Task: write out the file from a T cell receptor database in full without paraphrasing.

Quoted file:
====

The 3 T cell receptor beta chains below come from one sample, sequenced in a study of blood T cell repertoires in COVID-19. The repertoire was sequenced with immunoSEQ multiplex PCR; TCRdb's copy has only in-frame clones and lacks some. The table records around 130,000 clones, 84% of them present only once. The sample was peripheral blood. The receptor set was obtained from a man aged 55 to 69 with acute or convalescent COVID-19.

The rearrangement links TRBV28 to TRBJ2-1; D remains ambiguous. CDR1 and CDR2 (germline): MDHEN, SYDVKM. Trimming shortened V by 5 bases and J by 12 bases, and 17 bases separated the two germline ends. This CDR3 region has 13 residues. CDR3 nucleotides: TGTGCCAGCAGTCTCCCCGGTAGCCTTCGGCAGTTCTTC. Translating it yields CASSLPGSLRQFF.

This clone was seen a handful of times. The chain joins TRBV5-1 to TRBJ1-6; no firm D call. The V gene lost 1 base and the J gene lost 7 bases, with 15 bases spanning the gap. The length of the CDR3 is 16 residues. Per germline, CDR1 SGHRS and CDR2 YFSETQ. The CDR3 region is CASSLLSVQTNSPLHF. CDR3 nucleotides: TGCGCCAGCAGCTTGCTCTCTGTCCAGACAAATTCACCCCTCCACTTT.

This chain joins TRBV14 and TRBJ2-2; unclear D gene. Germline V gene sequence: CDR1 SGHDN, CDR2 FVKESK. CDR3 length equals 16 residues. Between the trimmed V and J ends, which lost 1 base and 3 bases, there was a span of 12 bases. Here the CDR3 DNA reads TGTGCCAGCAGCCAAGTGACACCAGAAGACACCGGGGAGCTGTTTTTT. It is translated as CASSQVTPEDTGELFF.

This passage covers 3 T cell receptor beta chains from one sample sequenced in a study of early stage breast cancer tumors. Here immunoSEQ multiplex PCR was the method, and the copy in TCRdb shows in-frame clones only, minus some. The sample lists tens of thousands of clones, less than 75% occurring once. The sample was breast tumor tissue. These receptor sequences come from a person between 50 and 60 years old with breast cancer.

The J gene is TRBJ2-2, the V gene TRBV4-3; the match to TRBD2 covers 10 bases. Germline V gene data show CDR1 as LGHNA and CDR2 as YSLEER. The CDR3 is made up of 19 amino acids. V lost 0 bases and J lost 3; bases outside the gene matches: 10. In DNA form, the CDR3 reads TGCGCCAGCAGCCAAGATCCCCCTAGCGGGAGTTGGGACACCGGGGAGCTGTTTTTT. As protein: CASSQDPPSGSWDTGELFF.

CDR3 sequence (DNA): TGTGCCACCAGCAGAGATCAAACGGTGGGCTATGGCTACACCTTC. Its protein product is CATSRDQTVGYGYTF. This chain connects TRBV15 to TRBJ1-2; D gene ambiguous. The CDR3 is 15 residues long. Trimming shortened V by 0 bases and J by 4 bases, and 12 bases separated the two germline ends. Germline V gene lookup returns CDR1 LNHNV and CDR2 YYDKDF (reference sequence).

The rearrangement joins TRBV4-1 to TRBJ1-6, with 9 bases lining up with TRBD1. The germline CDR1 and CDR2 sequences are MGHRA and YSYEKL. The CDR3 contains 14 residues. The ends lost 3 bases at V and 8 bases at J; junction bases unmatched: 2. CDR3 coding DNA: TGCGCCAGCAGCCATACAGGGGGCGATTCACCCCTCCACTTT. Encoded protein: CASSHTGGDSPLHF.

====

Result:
The 3 T cell receptor beta chains below come from one sample, sequenced in a study of blood T cell repertoires in COVID-19. The repertoire was sequenced with immunoSEQ multiplex PCR; TCRdb's copy has only in-frame clones and lacks some. The table records around 130,000 clones, 84% of them present only once. The sample was peripheral blood. The receptor set was obtained from a man aged 55 to 69 with acute or convalescent COVID-19.

The rearrangement links TRBV28 to TRBJ2-1; D remains ambiguous. CDR1 and CDR2 (germline): MDHEN, SYDVKM. Trimming shortened V by 5 bases and J by 12 bases, and 17 bases separated the two germline ends. This CDR3 region has 13 residues. CDR3 nucleotides: TGTGCCAGCAGTCTCCCCGGTAGCCTTCGGCAGTTCTTC. Translating it yields CASSLPGSLRQFF.

This clone was seen a handful of times. The chain joins TRBV5-1 to TRBJ1-6; no firm D call. The V gene lost 1 base and the J gene lost 7 bases, with 15 bases spanning the gap. The length of the CDR3 is 16 residues. Per germline, CDR1 SGHRS and CDR2 YFSETQ. The CDR3 region is CASSLLSVQTNSPLHF. CDR3 nucleotides: TGCGCCAGCAGCTTGCTCTCTGTCCAGACAAATTCACCCCTCCACTTT.

This chain joins TRBV14 and TRBJ2-2; unclear D gene. Germline V gene sequence: CDR1 SGHDN, CDR2 FVKESK. CDR3 length equals 16 residues. Between the trimmed V and J ends, which lost 1 base and 3 bases, there was a span of 12 bases. Here the CDR3 DNA reads TGTGCCAGCAGCCAAGTGACACCAGAAGACACCGGGGAGCTGTTTTTT. It is translated as CASSQVTPEDTGELFF.

This passage covers 3 T cell receptor beta chains from one sample sequenced in a study of early stage breast cancer tumors. Here immunoSEQ multiplex PCR was the method, and the copy in TCRdb shows in-frame clones only, minus some. The sample lists tens of thousands of clones, less than 75% occurring once. The sample was breast tumor tissue. These receptor sequences come from a person between 50 and 60 years old with breast cancer.

The J gene is TRBJ2-2, the V gene TRBV4-3; the match to TRBD2 covers 10 bases. Germline V gene data show CDR1 as LGHNA and CDR2 as YSLEER. The CDR3 is made up of 19 amino acids. V lost 0 bases and J lost 3; bases outside the gene matches: 10. In DNA form, the CDR3 reads TGCGCCAGCAGCCAAGATCCCCCTAGCGGGAGTTGGGACACCGGGGAGCTGTTTTTT. As protein: CASSQDPPSGSWDTGELFF.

CDR3 sequence (DNA): TGTGCCACCAGCAGAGATCAAACGGTGGGCTATGGCTACACCTTC. Its protein product is CATSRDQTVGYGYTF. This chain connects TRBV15 to TRBJ1-2; D gene ambiguous. The CDR3 is 15 residues long. Trimming shortened V by 0 bases and J by 4 bases, and 12 bases separated the two germline ends. Germline V gene lookup returns CDR1 LNHNV and CDR2 YYDKDF (reference sequence).

The rearrangement joins TRBV4-1 to TRBJ1-6, with 9 bases lining up with TRBD1. The germline CDR1 and CDR2 sequences are MGHRA and YSYEKL. The CDR3 contains 14 residues. The ends lost 3 bases at V and 8 bases at J; junction bases unmatched: 2. CDR3 coding DNA: TGCGCCAGCAGCCATACAGGGGGCGATTCACCCCTCCACTTT. Encoded protein: CASSHTGGDSPLHF.